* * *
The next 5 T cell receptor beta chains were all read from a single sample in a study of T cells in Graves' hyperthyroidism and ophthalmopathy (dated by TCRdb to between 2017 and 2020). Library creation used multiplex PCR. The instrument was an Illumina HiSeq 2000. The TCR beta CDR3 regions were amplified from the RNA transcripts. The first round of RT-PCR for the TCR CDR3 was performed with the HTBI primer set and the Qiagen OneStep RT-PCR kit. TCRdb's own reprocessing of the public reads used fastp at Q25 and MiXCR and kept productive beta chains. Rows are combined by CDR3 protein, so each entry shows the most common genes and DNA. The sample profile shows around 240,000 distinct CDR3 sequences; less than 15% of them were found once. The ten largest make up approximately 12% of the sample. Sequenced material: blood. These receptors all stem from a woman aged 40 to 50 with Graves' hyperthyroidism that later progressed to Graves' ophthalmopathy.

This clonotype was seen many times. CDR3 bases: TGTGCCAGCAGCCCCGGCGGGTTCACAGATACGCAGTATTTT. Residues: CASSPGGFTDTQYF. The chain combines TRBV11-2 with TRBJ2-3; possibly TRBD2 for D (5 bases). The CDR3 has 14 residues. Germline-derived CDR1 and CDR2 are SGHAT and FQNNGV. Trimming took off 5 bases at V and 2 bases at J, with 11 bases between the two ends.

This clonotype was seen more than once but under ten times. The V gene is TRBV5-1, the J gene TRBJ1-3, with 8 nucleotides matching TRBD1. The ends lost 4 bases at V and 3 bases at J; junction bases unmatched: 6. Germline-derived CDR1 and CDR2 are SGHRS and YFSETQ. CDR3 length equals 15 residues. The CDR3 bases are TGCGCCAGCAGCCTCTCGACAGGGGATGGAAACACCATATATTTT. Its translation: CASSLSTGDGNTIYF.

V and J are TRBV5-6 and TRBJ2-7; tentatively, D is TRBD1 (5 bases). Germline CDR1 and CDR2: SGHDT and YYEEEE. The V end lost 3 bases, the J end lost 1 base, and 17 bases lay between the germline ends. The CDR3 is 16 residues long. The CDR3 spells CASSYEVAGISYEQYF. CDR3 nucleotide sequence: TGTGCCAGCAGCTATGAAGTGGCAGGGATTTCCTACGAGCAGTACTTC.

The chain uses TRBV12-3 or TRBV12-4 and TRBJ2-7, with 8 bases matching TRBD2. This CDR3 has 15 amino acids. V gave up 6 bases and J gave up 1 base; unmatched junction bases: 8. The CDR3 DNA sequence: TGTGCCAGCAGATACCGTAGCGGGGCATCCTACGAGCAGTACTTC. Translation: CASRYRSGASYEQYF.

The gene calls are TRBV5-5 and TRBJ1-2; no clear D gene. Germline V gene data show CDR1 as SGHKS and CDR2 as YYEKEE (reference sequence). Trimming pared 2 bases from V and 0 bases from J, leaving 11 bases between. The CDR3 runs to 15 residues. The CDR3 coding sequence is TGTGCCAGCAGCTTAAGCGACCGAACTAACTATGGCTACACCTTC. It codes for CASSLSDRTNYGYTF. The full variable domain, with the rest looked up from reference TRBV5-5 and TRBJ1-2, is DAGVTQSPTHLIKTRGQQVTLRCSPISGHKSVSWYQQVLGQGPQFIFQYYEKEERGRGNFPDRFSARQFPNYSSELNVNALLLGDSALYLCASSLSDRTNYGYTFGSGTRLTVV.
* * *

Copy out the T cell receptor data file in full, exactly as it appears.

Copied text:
The next 5 T cell receptor beta chains were all read from a single sample in a study of T cells in Graves' hyperthyroidism and ophthalmopathy (dated by TCRdb to between 2017 and 2020). Library creation used multiplex PCR. The instrument was an Illumina HiSeq 2000. The TCR beta CDR3 regions were amplified from the RNA transcripts. The first round of RT-PCR for the TCR CDR3 was performed with the HTBI primer set and the Qiagen OneStep RT-PCR kit. TCRdb's own reprocessing of the public reads used fastp at Q25 and MiXCR and kept productive beta chains. Rows are combined by CDR3 protein, so each entry shows the most common genes and DNA. The sample profile shows around 240,000 distinct CDR3 sequences; less than 15% of them were found once. The ten largest make up approximately 12% of the sample. Sequenced material: blood. These receptors all stem from a woman aged 40 to 50 with Graves' hyperthyroidism that later progressed to Graves' ophthalmopathy.

This clonotype was seen many times. CDR3 bases: TGTGCCAGCAGCCCCGGCGGGTTCACAGATACGCAGTATTTT. Residues: CASSPGGFTDTQYF. The chain combines TRBV11-2 with TRBJ2-3; possibly TRBD2 for D (5 bases). The CDR3 has 14 residues. Germline-derived CDR1 and CDR2 are SGHAT and FQNNGV. Trimming took off 5 bases at V and 2 bases at J, with 11 bases between the two ends.

This clonotype was seen more than once but under ten times. The V gene is TRBV5-1, the J gene TRBJ1-3, with 8 nucleotides matching TRBD1. The ends lost 4 bases at V and 3 bases at J; junction bases unmatched: 6. Germline-derived CDR1 and CDR2 are SGHRS and YFSETQ. CDR3 length equals 15 residues. The CDR3 bases are TGCGCCAGCAGCCTCTCGACAGGGGATGGAAACACCATATATTTT. Its translation: CASSLSTGDGNTIYF.

V and J are TRBV5-6 and TRBJ2-7; tentatively, D is TRBD1 (5 bases). Germline CDR1 and CDR2: SGHDT and YYEEEE. The V end lost 3 bases, the J end lost 1 base, and 17 bases lay between the germline ends. The CDR3 is 16 residues long. The CDR3 spells CASSYEVAGISYEQYF. CDR3 nucleotide sequence: TGTGCCAGCAGCTATGAAGTGGCAGGGATTTCCTACGAGCAGTACTTC.

The chain uses TRBV12-3 or TRBV12-4 and TRBJ2-7, with 8 bases matching TRBD2. This CDR3 has 15 amino acids. V gave up 6 bases and J gave up 1 base; unmatched junction bases: 8. The CDR3 DNA sequence: TGTGCCAGCAGATACCGTAGCGGGGCATCCTACGAGCAGTACTTC. Translation: CASRYRSGASYEQYF.

The gene calls are TRBV5-5 and TRBJ1-2; no clear D gene. Germline V gene data show CDR1 as SGHKS and CDR2 as YYEKEE (reference sequence). Trimming pared 2 bases from V and 0 bases from J, leaving 11 bases between. The CDR3 runs to 15 residues. The CDR3 coding sequence is TGTGCCAGCAGCTTAAGCGACCGAACTAACTATGGCTACACCTTC. It codes for CASSLSDRTNYGYTF. The full variable domain, with the rest looked up from reference TRBV5-5 and TRBJ1-2, is DAGVTQSPTHLIKTRGQQVTLRCSPISGHKSVSWYQQVLGQGPQFIFQYYEKEERGRGNFPDRFSARQFPNYSSELNVNALLLGDSALYLCASSLSDRTNYGYTFGSGTRLTVV.